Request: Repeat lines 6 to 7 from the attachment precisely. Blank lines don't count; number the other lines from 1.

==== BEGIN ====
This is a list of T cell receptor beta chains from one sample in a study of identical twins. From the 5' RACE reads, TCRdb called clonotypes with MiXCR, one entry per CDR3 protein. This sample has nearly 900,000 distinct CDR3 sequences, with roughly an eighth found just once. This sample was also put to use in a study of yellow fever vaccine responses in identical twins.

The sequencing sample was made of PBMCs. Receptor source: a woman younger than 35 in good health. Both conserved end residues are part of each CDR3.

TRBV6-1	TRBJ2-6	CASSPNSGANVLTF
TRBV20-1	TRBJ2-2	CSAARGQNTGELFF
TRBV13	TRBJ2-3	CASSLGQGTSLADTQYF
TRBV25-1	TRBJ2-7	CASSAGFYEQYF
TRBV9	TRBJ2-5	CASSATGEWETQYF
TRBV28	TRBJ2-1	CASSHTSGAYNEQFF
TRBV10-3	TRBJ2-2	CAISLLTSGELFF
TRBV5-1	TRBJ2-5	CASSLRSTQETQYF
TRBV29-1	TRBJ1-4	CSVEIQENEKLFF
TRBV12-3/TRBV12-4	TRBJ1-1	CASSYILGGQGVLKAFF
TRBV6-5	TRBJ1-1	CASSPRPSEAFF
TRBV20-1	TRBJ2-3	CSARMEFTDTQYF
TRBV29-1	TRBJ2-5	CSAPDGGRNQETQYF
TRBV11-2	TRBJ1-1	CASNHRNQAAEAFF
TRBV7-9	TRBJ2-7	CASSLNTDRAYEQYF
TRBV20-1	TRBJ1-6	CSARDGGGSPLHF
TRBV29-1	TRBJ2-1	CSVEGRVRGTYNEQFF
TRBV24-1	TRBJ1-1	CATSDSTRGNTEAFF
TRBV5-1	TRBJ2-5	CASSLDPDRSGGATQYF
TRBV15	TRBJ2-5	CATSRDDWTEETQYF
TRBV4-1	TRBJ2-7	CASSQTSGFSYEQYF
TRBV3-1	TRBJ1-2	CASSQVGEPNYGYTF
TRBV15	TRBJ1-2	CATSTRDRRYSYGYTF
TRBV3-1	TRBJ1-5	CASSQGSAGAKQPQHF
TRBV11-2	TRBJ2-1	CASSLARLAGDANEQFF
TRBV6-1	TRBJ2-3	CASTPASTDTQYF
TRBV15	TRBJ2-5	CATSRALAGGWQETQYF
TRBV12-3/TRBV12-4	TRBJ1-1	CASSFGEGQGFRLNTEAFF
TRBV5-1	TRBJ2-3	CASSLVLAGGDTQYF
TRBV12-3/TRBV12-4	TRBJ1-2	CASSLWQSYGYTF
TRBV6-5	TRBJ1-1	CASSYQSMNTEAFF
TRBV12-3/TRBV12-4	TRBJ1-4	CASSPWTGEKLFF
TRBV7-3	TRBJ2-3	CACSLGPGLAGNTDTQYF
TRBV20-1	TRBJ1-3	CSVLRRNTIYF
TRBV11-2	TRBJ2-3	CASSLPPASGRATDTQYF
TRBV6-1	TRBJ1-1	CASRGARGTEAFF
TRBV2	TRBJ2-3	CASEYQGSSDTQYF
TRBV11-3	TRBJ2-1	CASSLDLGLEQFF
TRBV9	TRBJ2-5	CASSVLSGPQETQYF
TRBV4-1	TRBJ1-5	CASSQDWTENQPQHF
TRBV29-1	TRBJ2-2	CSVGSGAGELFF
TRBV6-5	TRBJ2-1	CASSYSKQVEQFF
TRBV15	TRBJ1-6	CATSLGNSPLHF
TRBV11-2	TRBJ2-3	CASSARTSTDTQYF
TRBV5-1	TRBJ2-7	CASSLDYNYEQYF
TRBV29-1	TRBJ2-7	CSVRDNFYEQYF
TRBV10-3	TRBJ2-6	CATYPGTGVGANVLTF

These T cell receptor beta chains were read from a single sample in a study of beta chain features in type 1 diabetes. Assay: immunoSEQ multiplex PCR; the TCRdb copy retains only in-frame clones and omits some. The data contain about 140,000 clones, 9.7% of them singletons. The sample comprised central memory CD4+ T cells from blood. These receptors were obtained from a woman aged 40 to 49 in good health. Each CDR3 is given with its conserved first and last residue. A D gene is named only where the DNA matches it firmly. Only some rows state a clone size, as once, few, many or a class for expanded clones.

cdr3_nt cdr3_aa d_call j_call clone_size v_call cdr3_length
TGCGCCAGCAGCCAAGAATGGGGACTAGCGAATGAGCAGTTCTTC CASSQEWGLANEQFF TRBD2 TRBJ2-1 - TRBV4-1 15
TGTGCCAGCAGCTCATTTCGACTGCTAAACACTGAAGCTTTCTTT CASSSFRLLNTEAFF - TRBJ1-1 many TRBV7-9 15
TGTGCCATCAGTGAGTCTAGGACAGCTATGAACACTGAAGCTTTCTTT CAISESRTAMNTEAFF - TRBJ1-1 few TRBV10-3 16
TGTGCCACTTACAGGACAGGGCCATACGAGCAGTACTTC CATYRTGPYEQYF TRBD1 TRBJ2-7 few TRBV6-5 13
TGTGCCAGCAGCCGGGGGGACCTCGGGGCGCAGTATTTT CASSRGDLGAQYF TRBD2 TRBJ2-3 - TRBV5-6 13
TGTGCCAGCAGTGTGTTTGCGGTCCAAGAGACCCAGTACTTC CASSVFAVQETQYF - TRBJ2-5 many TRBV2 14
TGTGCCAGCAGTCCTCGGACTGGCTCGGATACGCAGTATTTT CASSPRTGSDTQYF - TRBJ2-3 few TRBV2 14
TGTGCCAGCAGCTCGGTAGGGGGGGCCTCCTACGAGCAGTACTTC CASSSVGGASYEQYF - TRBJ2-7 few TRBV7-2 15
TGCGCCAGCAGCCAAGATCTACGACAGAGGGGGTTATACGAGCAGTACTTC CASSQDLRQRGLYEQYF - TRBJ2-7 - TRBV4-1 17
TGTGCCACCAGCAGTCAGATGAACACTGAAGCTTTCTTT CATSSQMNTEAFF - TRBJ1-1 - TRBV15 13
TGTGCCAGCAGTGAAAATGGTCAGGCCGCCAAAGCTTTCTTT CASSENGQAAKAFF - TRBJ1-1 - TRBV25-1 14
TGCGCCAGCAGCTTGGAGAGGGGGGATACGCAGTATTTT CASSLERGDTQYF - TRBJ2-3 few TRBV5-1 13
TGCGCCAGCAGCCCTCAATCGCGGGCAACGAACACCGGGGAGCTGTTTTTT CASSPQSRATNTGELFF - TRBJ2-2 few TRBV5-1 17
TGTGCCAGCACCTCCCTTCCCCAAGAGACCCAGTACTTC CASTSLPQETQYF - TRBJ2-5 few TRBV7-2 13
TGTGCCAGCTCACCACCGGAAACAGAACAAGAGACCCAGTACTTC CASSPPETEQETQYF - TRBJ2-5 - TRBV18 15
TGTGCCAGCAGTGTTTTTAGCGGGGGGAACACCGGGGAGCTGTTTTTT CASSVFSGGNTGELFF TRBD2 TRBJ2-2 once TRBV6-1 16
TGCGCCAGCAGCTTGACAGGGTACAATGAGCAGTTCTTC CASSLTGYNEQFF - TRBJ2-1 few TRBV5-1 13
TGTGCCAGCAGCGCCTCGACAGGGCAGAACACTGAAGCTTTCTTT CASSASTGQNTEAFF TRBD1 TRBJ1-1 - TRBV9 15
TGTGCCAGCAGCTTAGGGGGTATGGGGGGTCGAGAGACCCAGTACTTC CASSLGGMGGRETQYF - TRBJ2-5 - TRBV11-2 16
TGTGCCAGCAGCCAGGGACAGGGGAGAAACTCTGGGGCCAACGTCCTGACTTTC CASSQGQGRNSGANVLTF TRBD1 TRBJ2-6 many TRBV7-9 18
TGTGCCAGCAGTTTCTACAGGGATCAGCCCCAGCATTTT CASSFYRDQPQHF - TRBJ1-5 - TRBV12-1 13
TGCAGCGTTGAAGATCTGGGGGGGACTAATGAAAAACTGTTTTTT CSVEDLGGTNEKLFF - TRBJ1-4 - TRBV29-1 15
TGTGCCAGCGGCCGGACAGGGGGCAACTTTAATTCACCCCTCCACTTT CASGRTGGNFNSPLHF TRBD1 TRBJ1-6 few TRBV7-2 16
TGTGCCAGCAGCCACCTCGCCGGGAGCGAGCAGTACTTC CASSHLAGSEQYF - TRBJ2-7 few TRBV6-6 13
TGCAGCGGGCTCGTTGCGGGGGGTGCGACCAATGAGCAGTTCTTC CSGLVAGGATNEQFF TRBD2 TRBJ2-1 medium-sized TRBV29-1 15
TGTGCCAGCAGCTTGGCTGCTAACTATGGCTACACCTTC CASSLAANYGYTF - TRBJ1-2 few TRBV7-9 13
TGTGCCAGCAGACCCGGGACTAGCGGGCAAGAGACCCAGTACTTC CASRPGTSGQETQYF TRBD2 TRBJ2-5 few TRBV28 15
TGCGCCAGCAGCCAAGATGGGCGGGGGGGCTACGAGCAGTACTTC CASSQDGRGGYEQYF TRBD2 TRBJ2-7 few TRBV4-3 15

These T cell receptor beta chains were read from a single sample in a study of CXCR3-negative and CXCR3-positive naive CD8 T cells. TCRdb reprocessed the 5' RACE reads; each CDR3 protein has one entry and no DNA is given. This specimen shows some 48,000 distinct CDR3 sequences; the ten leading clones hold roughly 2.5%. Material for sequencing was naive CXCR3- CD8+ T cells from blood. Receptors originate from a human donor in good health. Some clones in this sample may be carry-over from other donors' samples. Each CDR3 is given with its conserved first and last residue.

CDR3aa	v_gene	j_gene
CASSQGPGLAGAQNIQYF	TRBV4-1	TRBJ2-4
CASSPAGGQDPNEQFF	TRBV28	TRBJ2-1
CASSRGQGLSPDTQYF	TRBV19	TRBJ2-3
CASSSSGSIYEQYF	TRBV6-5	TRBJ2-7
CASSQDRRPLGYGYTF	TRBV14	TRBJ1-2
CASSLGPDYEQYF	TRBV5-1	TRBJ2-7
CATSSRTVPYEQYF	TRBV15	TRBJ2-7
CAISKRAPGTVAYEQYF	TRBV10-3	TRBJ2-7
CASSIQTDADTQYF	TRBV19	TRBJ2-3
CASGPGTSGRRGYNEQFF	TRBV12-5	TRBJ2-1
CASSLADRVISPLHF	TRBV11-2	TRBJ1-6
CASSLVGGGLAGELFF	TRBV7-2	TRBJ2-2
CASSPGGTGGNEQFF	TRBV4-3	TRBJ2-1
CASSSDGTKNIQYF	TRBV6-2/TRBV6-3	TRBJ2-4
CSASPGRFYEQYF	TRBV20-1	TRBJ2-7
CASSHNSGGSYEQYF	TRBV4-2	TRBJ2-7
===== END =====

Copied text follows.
TRBV25-1	TRBJ2-7	CASSAGFYEQYF
TRBV9	TRBJ2-5	CASSATGEWETQYF